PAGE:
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Обложка Дьяконова Н.Я., Амелина Т.А. // Diakonova N.Ya., Amelina T.A. Хрестоматия по английской литературе XIX века // An Anthology of English Literature of the 19-th Century (in English) Обложка Дьяконова Н.Я., Амелина Т.А. // Diakonova N.Ya., Amelina T.A. Хрестоматия по английской литературе XIX века // An Anthology of English Literature of the 19-th Century (in English)
Id: 39263
559 р.

Хрестоматия по английской литературе XIX века // An Anthology of English Literature of the 19-th Century (in English). Изд. 2

URSS. 2010. 288 с. ISBN 978-5-396-00113-8.
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Вниманию читателей предлагается хрестоматия на английском языке, в которую включены отрывки из произведений английской литературы XIX в., представляющих различные жанры и иллюстрирующих основные историко-литературные направления. Аппарат книги состоит из вступительной статьи, биографических справок и историко-литературного комментария.

Книга предназначена для студентов педагогических вузов, обучающихся английскому языку, а также для широкого... (Подробнее)

English Literature in the Nineteenth Century
 A Brief Outline
Samuel Taylor Coleridge
 The Rime of the Ancient Mariner
 The Ballad of the Dark Ladie
 Kubla Khan
William Wordsworth
 Lines Composed a Few Miles Above Tintern Abbey
 Lines Written in Early Spring
 Lucy Gray or, Solitude
 I Travelled Among Unknown Men
 She Dwelt Among the Untrodden Ways
 A Slumber Did My Spirit Seal
 She Was a Phantom of Delight
 London, 1802
 Upon the Sight of a Beautiful Picture
Robert Southey
 The Battle of Blenheim
 God's Judgement on a Wicked Bishop
Walter Scott
 The Heart of Midlothian
Thomas Moore
 The Minstrel-Boy
 Oh! Blame Not the Bard
 Oh! Breathe Not His Name
 As a Beam O'er the Face of the Waters May Glow
 Those Evening Bells
Thomas De Quincey
 On the Knocking at the Gate in Macbeth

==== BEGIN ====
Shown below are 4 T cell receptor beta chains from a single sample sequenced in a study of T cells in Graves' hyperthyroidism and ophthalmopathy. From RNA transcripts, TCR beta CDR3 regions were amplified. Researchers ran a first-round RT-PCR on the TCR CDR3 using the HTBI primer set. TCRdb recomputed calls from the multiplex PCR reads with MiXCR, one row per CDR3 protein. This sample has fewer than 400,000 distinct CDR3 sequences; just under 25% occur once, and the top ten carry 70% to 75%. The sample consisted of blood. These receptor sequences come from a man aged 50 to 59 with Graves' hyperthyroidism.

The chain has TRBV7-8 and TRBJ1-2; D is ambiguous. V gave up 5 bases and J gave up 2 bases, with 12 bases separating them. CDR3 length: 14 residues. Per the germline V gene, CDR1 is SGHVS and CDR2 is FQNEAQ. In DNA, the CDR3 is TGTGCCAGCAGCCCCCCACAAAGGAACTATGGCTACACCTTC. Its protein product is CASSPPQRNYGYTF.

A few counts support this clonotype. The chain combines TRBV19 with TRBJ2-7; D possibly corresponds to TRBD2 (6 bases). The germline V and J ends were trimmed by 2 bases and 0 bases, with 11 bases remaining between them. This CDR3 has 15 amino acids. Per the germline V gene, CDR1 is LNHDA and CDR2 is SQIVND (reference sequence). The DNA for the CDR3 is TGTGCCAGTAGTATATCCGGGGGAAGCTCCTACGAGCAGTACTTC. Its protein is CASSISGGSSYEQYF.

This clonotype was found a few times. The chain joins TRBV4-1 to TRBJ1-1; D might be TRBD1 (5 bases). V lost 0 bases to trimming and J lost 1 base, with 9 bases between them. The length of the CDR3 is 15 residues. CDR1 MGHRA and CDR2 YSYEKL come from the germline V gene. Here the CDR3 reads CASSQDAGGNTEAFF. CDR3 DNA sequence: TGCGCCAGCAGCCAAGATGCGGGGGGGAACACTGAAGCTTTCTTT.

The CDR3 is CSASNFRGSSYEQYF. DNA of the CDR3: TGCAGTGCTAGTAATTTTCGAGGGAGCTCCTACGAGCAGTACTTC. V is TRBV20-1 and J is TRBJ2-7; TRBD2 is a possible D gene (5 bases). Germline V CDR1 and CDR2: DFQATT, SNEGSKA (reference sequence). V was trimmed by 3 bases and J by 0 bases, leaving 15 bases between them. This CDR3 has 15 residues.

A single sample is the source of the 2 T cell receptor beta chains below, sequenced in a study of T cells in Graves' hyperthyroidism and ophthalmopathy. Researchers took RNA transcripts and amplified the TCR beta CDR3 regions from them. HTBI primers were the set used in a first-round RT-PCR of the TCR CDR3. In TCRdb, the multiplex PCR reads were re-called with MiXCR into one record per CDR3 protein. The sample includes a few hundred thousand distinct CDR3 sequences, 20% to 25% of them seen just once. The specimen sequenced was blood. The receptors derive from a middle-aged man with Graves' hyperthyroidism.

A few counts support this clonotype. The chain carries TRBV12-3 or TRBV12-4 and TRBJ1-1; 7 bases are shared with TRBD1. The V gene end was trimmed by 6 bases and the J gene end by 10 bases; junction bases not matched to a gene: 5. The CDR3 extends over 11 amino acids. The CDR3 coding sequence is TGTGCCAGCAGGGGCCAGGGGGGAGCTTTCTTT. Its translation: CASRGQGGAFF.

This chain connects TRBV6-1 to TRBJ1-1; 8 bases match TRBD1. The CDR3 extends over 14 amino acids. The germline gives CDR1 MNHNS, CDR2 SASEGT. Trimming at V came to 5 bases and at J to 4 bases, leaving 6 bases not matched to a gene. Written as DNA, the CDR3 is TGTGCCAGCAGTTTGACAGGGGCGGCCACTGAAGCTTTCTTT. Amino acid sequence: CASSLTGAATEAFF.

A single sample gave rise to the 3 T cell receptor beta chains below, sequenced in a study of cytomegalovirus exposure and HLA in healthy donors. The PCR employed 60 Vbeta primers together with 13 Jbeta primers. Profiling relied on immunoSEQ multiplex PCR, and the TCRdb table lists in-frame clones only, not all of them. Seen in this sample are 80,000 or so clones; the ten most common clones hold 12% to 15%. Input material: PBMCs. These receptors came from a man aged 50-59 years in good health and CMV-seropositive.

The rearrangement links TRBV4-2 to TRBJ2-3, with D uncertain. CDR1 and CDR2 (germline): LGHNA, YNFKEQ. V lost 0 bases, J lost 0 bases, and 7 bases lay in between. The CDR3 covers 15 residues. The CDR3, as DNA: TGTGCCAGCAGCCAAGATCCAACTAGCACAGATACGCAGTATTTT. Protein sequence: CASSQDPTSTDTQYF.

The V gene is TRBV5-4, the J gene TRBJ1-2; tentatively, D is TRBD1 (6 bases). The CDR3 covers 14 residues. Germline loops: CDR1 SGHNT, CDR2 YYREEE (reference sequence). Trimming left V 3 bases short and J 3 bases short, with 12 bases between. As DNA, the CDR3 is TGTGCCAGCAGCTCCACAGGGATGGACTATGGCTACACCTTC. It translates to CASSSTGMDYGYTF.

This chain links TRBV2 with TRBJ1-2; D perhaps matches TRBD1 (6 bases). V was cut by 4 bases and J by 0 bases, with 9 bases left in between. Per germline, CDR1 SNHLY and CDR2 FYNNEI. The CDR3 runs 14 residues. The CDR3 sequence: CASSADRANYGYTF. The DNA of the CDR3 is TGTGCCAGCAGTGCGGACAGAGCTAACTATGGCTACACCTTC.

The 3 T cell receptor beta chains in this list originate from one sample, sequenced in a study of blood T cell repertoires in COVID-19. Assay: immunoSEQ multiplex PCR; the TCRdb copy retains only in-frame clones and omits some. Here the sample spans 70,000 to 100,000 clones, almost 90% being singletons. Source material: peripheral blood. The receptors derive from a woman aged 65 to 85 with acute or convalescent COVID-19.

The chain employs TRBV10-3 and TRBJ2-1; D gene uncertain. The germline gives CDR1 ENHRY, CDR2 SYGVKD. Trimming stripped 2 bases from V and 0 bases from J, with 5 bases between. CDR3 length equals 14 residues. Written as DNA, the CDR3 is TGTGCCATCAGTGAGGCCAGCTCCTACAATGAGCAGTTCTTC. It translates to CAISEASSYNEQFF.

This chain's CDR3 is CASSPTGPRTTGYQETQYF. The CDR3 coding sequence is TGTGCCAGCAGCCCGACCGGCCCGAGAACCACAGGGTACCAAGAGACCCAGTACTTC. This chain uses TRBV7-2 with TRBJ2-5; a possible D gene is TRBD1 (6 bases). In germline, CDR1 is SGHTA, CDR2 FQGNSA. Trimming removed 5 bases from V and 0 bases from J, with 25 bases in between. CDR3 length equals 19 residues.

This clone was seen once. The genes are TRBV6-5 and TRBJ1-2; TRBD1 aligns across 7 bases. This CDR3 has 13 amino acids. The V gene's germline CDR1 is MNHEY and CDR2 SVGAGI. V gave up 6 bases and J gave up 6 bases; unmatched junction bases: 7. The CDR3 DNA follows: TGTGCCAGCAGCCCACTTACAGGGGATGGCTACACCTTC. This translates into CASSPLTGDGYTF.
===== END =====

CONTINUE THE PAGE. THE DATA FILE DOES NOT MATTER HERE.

Charles Lamb
 Dream Children; A Reverie
William Hazlitt
 On the Love of Life
George Gordon Byron
 Lines to a Lady Weeping
 Song for the Luddites
 When We Two Parted
 Sonnet on Chillon
 So, We'll Go No More A-Roving
 The Vision of Judgment
 Love and Death
Percy Bysshe Shelley
 England in 1819
 Song to the Men of England
 Ode to the West Wind
 A Dirge
 Lines Written in the Bay of Lerici
 Choric Songs from Hellas
 To –
 To Jane
John Keats
 On First Looking into Chapman's Homer
 On the Grasshopper and Cricket
 When I Have Fears
 Where Be You Going, You Devon Maid?
 Meg Merrilies
 Ode to a Nightingale
 On a Grecian Urn
 To Autumn
 Bright Star! Would I Were Steadfast as Thou Art
 This Living Hand, Now Warm and Capable
Jane Austen
Thomas Babington Macaulay
 The History of England
Thomas Carlyle
 On Heroes, Hero-Worship and the Heroic in History
 Past and Present
Ernest Charles Jones
 A Song for the People
 The Song of the Low
Charles Dickens
 Oliver Twist
 David Copperfield
William Makepeace Thackeray
 Vanity Fair
Elizabeth Gaskell
Charlotte Bronte
 Jane Eyre
Emily Bronte
 Wuthering Heights
 High Waving Heather
Alfred Tennyson
 A Farewell
 In Memoriam A. H. H
Robert Browning
 My Last Duchess
 Porphyria's Lover
 The Lost Mistress
 Love Among the Ruins
John Ruskin
 From Sesame and Lilies
Dante Gabriel Rossetti
 A Little While
 Lost Days
 Sister Helen
William Morris
 A King's Lesson
 The Voice of Toil
Anthony Trollope
 Barchester Towers
George Eliot